For coupling purposes, a plurality of cylindrical male couples 22 are included. Each male couple comprises an axial bore 24 formed therein, threadedly lined outer surface 26, and intermediate section having a hexagonal cross-section 28. Each male couple also has a first end 30 adapted to releasably couple to a conventional garden hose.

Positioned within the housing is a plurality of interconnections 32. Each interconnection comprises a T-shaped conduit with a pair of open axially aligned ends 34 and an orthogonal end 36. The T-shaped conduits are each coupled at the orthogonal end thereof to a solenoidal valve 38 at a first end thereof. The solenoidal valves are adapted to allow the passage of fluid upon the receipt of an activation signal. The valves are further adapted to preclude the passage of fluid therethrough upon the absence of the activation signal. Each interconnection employs one of the male couples to align a second end 40 of the valve with one of a plurality of apertures 42 formed in the front face of the housing. Such male couple also allows coupling with an outflow hose 44. Additionally, a plurality of unused linearly aligned apertures are formed on the front face of the housing so as to allow the retrofitting of additional interconnections. One of the interconnections employs one of the male couples to align one of the axial ends of the T-shaped conduit thereof with an aperture 46 formed in the side face of the housing. Such interconnection also allows coupling with an inflow hose 48. It should be noted that an unillustrated conventional one-way check valve is connected between the inflow hose and the interconnections to prevent vibration of the pipes when shifting from one sprinkler to another, as will soon become apparent. The remaining interconnections are interconnected at the axial ends thereof using a plurality of male couples. The length of the T-shaped conduit being defined as the distance between the axial ends thereof is at least the length of the diameter of the associated valve. Additionally, a plurality of bushings 52 are included to prevent fluid from escaping the interconnections.

An end couple 54 is screwably coupled to an axial end of the interconnection furthest from the inflow hose in order to also preclude loss of fluid. It should be noted that the end couple 54 is critical in allowing the optional interconnection of additional interconnects thereby permitting the inclusion of more sprinklers. As shown in FIG. 1, also included is a plurality of perforated circular punch-outs for accommodating an outlet of any additional interconnects.

Also included is a rain level detector 56 attached to the upper surface of the lid. The rain level detector is adapted to measure the amount of rain and to transmit a deactivation signal upon the measuring of a designated amount. To accomplish such a purpose, a retention cup 58 is included with an electronic eye 60 positioned adjacent thereto. After the water level surpasses a predetermined level within the cup, the electronic eye transmits the activation signal. Alternatively the rain level detector may be situated distant from the lid in a location better suited for accepting rainfall.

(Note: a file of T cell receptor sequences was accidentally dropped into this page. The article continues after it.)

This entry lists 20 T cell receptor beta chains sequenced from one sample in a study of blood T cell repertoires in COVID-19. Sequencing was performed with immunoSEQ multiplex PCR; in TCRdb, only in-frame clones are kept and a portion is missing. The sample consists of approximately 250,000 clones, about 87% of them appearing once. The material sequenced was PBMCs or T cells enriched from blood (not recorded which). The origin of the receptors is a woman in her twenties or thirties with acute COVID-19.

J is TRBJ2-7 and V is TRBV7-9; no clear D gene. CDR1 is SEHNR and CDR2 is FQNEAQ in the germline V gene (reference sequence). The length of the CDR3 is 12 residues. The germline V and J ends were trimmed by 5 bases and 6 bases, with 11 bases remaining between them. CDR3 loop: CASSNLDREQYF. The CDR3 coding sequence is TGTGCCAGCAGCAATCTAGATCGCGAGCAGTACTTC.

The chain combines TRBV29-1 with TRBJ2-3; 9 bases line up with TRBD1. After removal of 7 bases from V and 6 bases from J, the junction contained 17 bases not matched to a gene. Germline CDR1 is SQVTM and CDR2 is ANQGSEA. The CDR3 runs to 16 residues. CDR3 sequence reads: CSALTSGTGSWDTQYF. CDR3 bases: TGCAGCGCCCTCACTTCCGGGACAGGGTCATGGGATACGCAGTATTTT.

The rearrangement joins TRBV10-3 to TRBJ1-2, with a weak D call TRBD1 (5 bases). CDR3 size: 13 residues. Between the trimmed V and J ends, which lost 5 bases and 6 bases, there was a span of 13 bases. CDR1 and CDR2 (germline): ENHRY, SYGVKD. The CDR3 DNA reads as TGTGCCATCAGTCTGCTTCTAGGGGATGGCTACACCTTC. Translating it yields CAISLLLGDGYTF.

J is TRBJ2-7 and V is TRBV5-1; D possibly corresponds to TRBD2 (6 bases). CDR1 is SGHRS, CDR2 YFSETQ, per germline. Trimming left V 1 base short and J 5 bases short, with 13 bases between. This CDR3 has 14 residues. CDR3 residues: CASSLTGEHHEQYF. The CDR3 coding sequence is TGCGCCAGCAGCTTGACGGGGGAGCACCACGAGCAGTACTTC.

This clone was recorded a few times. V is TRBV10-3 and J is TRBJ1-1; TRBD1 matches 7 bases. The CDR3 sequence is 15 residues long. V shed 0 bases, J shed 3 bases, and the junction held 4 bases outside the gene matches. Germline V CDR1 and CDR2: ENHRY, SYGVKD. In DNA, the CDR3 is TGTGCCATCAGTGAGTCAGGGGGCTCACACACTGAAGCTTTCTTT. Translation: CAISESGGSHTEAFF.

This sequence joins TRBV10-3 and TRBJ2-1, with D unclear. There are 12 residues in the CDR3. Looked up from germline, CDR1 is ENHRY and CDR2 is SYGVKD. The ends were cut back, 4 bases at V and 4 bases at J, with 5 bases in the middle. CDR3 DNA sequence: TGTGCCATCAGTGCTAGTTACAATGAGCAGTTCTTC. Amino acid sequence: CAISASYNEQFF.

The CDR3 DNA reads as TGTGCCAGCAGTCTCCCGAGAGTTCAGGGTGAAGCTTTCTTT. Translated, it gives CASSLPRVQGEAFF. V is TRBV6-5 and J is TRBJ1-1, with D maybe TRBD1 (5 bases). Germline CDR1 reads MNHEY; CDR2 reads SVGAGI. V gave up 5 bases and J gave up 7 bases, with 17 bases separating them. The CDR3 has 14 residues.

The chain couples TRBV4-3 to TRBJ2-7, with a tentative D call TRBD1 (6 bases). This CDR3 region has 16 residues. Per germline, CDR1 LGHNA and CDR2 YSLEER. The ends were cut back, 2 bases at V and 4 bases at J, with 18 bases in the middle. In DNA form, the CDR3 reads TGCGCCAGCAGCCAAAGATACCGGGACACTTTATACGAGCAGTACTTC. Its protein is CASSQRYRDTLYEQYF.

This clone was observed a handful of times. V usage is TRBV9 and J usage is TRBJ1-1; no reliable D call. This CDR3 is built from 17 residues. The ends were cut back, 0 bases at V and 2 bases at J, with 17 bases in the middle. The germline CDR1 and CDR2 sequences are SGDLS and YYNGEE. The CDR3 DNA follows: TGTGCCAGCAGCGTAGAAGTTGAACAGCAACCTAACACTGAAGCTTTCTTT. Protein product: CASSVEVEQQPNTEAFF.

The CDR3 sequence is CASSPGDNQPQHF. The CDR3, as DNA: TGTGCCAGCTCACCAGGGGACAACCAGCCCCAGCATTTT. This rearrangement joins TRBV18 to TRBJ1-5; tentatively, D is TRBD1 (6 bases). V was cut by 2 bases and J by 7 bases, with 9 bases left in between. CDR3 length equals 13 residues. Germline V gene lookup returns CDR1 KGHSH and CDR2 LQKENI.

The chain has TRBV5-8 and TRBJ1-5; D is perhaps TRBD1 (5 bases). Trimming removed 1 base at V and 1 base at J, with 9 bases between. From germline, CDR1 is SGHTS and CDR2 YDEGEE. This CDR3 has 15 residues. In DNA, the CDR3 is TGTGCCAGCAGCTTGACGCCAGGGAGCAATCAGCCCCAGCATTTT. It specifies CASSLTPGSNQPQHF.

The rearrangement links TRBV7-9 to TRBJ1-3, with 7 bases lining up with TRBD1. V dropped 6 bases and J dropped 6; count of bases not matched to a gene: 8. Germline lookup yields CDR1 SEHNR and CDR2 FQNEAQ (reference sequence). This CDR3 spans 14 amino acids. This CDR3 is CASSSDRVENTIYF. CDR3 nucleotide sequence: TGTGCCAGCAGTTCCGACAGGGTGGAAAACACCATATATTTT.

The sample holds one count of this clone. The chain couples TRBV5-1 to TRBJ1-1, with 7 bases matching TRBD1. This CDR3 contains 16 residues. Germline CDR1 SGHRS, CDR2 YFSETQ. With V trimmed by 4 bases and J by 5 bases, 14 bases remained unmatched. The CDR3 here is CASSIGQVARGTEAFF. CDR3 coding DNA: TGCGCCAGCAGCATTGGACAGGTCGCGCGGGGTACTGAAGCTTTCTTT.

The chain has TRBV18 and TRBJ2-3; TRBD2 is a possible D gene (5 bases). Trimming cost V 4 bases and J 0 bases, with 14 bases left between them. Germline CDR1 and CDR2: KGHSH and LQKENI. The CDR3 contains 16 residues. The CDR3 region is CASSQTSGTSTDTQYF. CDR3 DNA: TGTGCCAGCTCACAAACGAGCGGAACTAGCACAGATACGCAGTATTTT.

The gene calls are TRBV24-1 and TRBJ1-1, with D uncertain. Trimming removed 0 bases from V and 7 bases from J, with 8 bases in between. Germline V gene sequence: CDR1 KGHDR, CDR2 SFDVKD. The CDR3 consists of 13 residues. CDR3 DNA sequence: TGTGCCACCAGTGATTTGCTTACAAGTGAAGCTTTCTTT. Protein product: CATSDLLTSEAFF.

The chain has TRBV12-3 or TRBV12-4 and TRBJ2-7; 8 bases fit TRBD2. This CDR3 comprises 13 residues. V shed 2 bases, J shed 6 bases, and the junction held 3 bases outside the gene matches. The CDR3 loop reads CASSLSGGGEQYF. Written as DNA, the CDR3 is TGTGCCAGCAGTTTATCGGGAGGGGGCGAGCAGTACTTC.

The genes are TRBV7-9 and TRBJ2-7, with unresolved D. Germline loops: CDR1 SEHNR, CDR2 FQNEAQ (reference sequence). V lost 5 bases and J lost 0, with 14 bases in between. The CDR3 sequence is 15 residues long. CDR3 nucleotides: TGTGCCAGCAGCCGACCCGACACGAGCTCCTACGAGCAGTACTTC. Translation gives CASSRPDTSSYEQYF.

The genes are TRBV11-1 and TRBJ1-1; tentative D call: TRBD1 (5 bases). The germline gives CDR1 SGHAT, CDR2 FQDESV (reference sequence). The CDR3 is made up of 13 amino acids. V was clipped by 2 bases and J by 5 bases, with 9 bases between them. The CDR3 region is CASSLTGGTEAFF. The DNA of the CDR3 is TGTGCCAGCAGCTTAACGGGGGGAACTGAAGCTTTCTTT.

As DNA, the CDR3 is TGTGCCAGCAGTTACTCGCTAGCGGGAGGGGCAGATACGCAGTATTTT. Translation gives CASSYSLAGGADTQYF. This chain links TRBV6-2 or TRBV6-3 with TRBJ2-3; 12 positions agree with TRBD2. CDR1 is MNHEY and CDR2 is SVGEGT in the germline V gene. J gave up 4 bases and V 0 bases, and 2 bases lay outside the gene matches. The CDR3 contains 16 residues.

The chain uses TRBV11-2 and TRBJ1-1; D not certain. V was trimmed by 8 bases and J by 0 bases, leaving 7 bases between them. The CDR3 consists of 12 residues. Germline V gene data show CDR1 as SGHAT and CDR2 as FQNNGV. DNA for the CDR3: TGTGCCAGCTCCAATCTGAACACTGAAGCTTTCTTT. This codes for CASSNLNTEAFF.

Finally, a control box 62 comprising a control panel 64 is situated on the lower surface of the lid of the housing. A lid 66 is hingably coupled thereto for precluding water from penetrating therein. The panel is connected to the rain level detector and each solenoidal valve of the interconnections. During use, the panel employs a timer 68 to allow selective transmission of the activation signal to each solenoidal valve at a designated time. The timer of the panel may also be utilized to selectively adjust the duration of such transmission for each solenoidal valve. To prevent over watering of the lawn, the panel is further adapted to preclude the transmission of the activation signal upon the receipt of the deactivation signal from the rain level detector. The control panel allows adjustment of the rain level detector insofar as it determines at which level of received rain it transmits the deactivation signal. The control panel is thus adapted to allow the activation of different sprinklers at various times for different time lengths and further allows the independent deactivation of selected valves upon the receipt of a designated amount of rain. Lastly, an actuation switch 70 is included to manually actuate and deactivate the present invention. While a plug is shown in the Figures for providing power, it is preferred that in most applications, a battery be employed to maintain the portability of the present invention.

The present invention may be conveniently employed to operate any number of outflow hoses and associated sprinklers while requiring only one inflow hose. Such a sprinkler control system is ideal for realtors, business people, and the like whom require temporary portable control of a sprinkler system.